Indie Nation #62: Perri’s Games

You may know Anthony Perri from his position as Resident Person Named Anthony Who Isn’t Anthony Burch in the Destructoid community.* But did you also know that he makes artgames, as well? Surprisingly good, minimalist artgames?

Well, he does. In this zip file, you can find three such games he’s made: Jump, Hold, and How Does My Garden Grow. All the games were technically made for an art museum environment, but Jump and Hold are still pretty damn effective even when played by one’s lonesome. Extract the SWF files to wherever you want, then drag the icon into a Firefox tab you’re not using in order to play them.

Be warned, though: Perri’s games are pure. They consist of the absolute minimum amount of interaction required in order to produce an emotional or intellectual effect. Don’t go into these artgames assuming they’re going to be filled with the mechanical depth of Braid — they are as simplistic as they possibly can be, to great effect in my opinion. Hold uses only the mouse, Jump and HDMGG use WASD,

Download the games and try them out, or hit the jump as I discuss each game individually.

*Then again, maybe I’m Resident Person Named Anthony Who Isn’t Anthony Perri.

Jump will piss you off, and that is the point.

How long did it take you to realize that the jump is impossible? How frustrated were you when you realized it? While Jump seems like an almost criminally obvious and easy game to make, I find it to be a remarkably clever distillation of the emotion of frustration.

Try, in your head, to design a game that forces the player to feel intense frustration, and only frustration. Personally, I can’t conceive of a more effective game than Jump. Mega Man is frustrating, but it balances that frustration out with a sense of triumph and reward. Jump is frustrating because it gives you a clear goal and an inability to attain it, all while promising you that it is, in fact, attainable.

It makes you truly believe that the jump can be made, only allowing the visual passage of time to hint to the player that you will be stuck in this little corner of the map, forever. The heart bridge practically begs to be crossed, yet it might as well be miles away. The jump you need to make to reach it is just barely out of reach — so close that you’ll probably try again and again to trasncend the gap, maybe even after you’ve already realized that it’s probably impossible to make.

Everything in the game makes the player feel that crossing that gap is a legitimate possibility, but every attempt to do so will end in soul-crushing frustration. I have never before played a game that so effectively encapsulates one single emotion, and one single emotion only.

Hold will bore you, and that is the point.

I’ll just copy and paste my personal response to Perri after I played Hold, because I feel the same way about the game today as I did a month ago:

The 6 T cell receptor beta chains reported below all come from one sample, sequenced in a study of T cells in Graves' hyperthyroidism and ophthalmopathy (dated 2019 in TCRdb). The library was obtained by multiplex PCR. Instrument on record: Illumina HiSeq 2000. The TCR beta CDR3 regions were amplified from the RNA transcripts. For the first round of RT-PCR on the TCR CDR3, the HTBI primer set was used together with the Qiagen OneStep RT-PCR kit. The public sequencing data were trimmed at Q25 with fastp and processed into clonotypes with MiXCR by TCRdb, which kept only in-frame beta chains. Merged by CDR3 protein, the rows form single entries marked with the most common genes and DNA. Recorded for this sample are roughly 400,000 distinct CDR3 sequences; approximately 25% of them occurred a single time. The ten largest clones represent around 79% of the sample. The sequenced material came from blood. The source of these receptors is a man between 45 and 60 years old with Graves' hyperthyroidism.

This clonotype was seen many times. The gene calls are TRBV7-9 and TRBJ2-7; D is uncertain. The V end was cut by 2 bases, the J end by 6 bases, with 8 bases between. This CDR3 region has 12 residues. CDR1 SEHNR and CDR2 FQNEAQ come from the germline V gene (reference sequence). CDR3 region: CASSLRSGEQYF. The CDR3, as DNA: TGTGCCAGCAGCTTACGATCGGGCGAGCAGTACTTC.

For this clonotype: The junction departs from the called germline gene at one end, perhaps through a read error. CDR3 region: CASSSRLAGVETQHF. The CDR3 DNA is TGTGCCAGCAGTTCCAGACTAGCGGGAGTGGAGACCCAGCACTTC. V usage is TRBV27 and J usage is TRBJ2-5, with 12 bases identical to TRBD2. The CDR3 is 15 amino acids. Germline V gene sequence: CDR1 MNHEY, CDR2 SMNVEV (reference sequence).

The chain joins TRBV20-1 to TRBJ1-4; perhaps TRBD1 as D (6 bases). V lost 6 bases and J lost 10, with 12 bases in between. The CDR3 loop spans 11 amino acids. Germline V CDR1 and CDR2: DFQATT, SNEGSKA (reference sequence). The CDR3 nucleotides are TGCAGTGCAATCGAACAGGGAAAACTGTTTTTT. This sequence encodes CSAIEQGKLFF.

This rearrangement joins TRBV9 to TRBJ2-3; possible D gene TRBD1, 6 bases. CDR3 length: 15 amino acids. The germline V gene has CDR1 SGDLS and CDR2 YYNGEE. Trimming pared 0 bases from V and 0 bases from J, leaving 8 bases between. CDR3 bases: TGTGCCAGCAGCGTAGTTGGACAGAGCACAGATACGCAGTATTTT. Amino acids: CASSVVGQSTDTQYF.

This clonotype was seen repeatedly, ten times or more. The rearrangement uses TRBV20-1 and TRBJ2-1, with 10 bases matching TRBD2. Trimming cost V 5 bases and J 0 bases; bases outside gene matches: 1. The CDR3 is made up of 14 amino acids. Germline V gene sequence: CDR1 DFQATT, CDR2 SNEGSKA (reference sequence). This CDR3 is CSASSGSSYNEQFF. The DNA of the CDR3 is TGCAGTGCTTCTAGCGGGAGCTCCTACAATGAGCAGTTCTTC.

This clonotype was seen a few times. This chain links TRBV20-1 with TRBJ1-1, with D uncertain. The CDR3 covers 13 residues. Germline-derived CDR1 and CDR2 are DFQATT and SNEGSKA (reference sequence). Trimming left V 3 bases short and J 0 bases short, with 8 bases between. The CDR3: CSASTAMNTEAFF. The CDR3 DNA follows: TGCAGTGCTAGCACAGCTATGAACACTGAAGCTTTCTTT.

“I actually quite like it. If I remember correctly you were saying I might not because it’s Tale of Tales-ish, right? I think this game succeeds where their stuff generally does not. Like, if The Graveyard didn’t have the shitty music video and was just you walking around and sitting and maybe dying, it’d be much better, and more like this. I think people might misinterpret their boredom or irritatedness at having to continually hold down the mouse button as a fault with the game, but fuck em. I was like halfway or 3/4 of the way through the animation and thinking “Jesus christ, can this thing just fucking finish already, I’ve got other shit I wanna do and now my finger is beginning to hurt,” and then I realized — maybe that’s kind of what a longterm relationship feels like. Actually holding on becomes kind of painful and boring in its own way.

You’ve made the actual gameplay mechanic — even the actual PHYSICAL method of interacting with the game — meaningful, in a subtle way. Outside of Noitu Love 2, I’ve never seen anyone accomplish anything on that level with a mouse, and never toward as (for lack of a better word) artistic a goal as this one.

That said, I do think you may run the risk of mixing metaphors at several times throughout. There’s one part where plants seem to grow out of hte head stumps and then hearts appear out of them, and it felt a little redundant and/or contradictory to me; I’m already mentally in this mode of assuming that everything I see is a metaphor for love and the way the world seems when you’re trying to maintain a relationship, and then all of a sudden the game shows me the universal cartoon symbol for “love” and I feel sort of confused and/or betrayed.

The symbols, to me at least, worked best the more vague they were. It’s a little bit too vague while simultaneously being a little bit too specific, while also drawing too much attention to itself, so where everything else is sort of open to this on-the-fly interpretation (like the really, really neat Tetris sequence) some stuff stands out among the crowd, shouting really loudly.”

But yeah, I definitely liked it. Probably just as much as your previous game.

How Does My Garden Grow is the only game in the trilogy that really doesn’t work in a private environment. In Perri’s words (told to me through chat):

This is created to be, not necessarily social, but communal

it is projected in a gallery, everybody can see the growth of this plant at all times

the player can do 3 things, but they will eventually move on and another will fill in and make their move these actions all effect the growth of the plant, I was interested in if this community could keep the plant alive or if somebody would eventually sabotage it or get so sick of it that they gas it

So, yeah. That one doesn’t really work if you’re alone, but it’s there. I wrung some meaning out of it just by getting so angry at my own plant after five minutes of trying to grow the fucking thing that I burned it to the ground, but your mileage will vary.

Anthony Burch